Today, AVG announced the acquisition of Sana Security, a longtime host-intrusion prevention software vendor. I have particular affection for Sana because they were a former client of mine at a previous job. Back in the summer of 2007, when security startup venture money was still flowing freely, like a rose-scented fountain at a Vegas casino, I remember giving a speech for Sana at their San Jose Grand Prix event. Don Listwin, their then-CEO, was a serious car racing enthusiast. He had conspired with the city of San Jose to shut down the city center so they could run race cars down the middle of it. It was pretty wild stuff -- speaking as someone who comes from Boston, where all of the roads seem to be derived from old horse-trails or giant spiderweb patterns.
Host intrusion prevention software has always been a fascinating subsegment of client security, not least because of the fact that what HIPS vendors try to do is actually pretty hard stuff. In concept, the idea sounds simple: monitor processes in memory for suspicious activity, and block them when they try to do something naughty. For example, an ActiveX control executing in the context of a website should not be allowed to open a command shell and then initiate an outbound connection to somewhere else. Simple, right?
I am pleased to announce that this is my inaugural post on the Forrester SRM blog. Not only that, it's the day that my first research report went live on the Forrester site.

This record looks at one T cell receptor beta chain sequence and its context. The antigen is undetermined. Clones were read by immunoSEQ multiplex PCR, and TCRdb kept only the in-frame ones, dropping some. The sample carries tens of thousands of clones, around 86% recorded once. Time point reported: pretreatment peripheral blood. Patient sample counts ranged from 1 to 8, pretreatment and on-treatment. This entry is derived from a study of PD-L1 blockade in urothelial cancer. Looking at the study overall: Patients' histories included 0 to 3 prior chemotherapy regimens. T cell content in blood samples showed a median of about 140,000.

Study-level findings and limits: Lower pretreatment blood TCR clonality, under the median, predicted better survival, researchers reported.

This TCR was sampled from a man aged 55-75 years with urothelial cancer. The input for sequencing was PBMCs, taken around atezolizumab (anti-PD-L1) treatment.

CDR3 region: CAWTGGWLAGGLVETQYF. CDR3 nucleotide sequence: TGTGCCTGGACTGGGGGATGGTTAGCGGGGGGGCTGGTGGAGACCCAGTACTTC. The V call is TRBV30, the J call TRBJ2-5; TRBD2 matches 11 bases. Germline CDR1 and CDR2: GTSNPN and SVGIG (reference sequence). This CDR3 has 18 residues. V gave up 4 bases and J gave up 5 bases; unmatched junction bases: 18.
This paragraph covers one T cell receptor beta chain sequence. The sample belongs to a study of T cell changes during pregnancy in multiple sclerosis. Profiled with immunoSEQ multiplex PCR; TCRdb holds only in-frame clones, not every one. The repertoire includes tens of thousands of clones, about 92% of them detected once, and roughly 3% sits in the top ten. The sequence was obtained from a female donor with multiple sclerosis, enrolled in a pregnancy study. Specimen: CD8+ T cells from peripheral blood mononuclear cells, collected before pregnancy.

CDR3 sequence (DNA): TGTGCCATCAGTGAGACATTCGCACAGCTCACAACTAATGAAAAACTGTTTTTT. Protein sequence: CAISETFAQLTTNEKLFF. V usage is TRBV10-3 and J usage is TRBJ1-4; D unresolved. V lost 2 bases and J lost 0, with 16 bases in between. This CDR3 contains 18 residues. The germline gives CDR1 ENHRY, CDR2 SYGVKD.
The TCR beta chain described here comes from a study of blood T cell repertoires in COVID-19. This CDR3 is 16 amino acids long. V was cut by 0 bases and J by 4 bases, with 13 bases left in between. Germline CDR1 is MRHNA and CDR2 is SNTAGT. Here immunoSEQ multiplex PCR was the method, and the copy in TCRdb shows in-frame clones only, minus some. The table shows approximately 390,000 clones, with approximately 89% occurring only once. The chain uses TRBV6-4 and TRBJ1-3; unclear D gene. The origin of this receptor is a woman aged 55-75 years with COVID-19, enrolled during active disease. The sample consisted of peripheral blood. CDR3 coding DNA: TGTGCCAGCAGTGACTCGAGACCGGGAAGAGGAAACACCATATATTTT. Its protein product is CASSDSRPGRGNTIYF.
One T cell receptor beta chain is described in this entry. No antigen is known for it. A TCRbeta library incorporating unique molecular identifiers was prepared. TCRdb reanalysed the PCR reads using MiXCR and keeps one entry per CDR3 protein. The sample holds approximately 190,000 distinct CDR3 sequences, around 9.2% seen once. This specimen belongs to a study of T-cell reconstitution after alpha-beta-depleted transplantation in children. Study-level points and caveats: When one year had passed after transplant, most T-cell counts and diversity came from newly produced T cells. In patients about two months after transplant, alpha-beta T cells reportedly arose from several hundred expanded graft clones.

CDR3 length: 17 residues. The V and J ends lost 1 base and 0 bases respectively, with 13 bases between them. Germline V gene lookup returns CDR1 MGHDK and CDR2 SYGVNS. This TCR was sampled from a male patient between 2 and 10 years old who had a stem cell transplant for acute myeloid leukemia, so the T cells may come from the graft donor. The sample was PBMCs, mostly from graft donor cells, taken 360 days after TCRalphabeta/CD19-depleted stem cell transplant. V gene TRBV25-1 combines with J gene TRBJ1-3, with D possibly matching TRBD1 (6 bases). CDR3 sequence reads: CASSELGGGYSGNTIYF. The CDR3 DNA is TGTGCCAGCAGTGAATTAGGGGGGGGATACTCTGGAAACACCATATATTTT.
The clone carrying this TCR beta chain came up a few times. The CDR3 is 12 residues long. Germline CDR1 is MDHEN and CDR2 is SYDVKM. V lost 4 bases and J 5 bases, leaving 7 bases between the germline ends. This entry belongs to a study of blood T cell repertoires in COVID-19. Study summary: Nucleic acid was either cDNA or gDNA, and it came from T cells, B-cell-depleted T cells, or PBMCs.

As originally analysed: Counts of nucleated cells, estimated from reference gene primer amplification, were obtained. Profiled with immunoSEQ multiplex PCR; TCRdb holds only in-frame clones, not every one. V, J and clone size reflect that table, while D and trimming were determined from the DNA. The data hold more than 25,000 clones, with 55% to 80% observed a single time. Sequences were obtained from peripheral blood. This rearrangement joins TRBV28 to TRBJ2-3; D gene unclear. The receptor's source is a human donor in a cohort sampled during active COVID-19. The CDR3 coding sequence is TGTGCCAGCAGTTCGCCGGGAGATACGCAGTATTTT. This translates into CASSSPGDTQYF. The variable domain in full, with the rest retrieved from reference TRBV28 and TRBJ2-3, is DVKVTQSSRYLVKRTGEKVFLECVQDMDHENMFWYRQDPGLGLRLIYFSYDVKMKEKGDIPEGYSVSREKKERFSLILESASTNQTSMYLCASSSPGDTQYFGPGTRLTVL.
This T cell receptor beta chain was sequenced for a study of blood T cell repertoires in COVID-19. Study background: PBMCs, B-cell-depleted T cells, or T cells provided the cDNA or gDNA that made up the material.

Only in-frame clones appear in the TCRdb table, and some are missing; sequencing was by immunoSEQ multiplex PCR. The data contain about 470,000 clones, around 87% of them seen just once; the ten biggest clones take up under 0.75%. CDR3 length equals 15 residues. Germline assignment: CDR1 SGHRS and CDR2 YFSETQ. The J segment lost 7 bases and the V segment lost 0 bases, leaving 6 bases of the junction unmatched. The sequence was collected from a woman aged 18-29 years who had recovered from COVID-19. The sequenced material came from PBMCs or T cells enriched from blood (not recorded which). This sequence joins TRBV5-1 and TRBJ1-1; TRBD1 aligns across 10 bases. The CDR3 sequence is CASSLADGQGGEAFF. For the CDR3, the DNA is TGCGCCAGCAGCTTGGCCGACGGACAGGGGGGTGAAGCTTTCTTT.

About me: I am a long-time Forrester fan. My first exposure to Forrester came back in 1994, when I was a lowly systems analyst figuring out how to build IT systems to manage trucks and warehouses. I always loved the Forrester writing style: interesting data, strong prose and solid recommendations -- written by people utterly unafraid to take tough positions. And now 15 years later, here I am trying to do the same. I'm pleased to be here, working with such a talented team of professionals!
My first report, called Data-Centric Security Requires Devolution, Not a Revolution, begins by talking about how securing enterprise data has become a top priority for enterprise CISOs. By "data" we mean structured and unstructured bits of information sprinkled all over the landscape: in databases, documents and e-mails, residing on servers, laptops, desktops and mobile devices.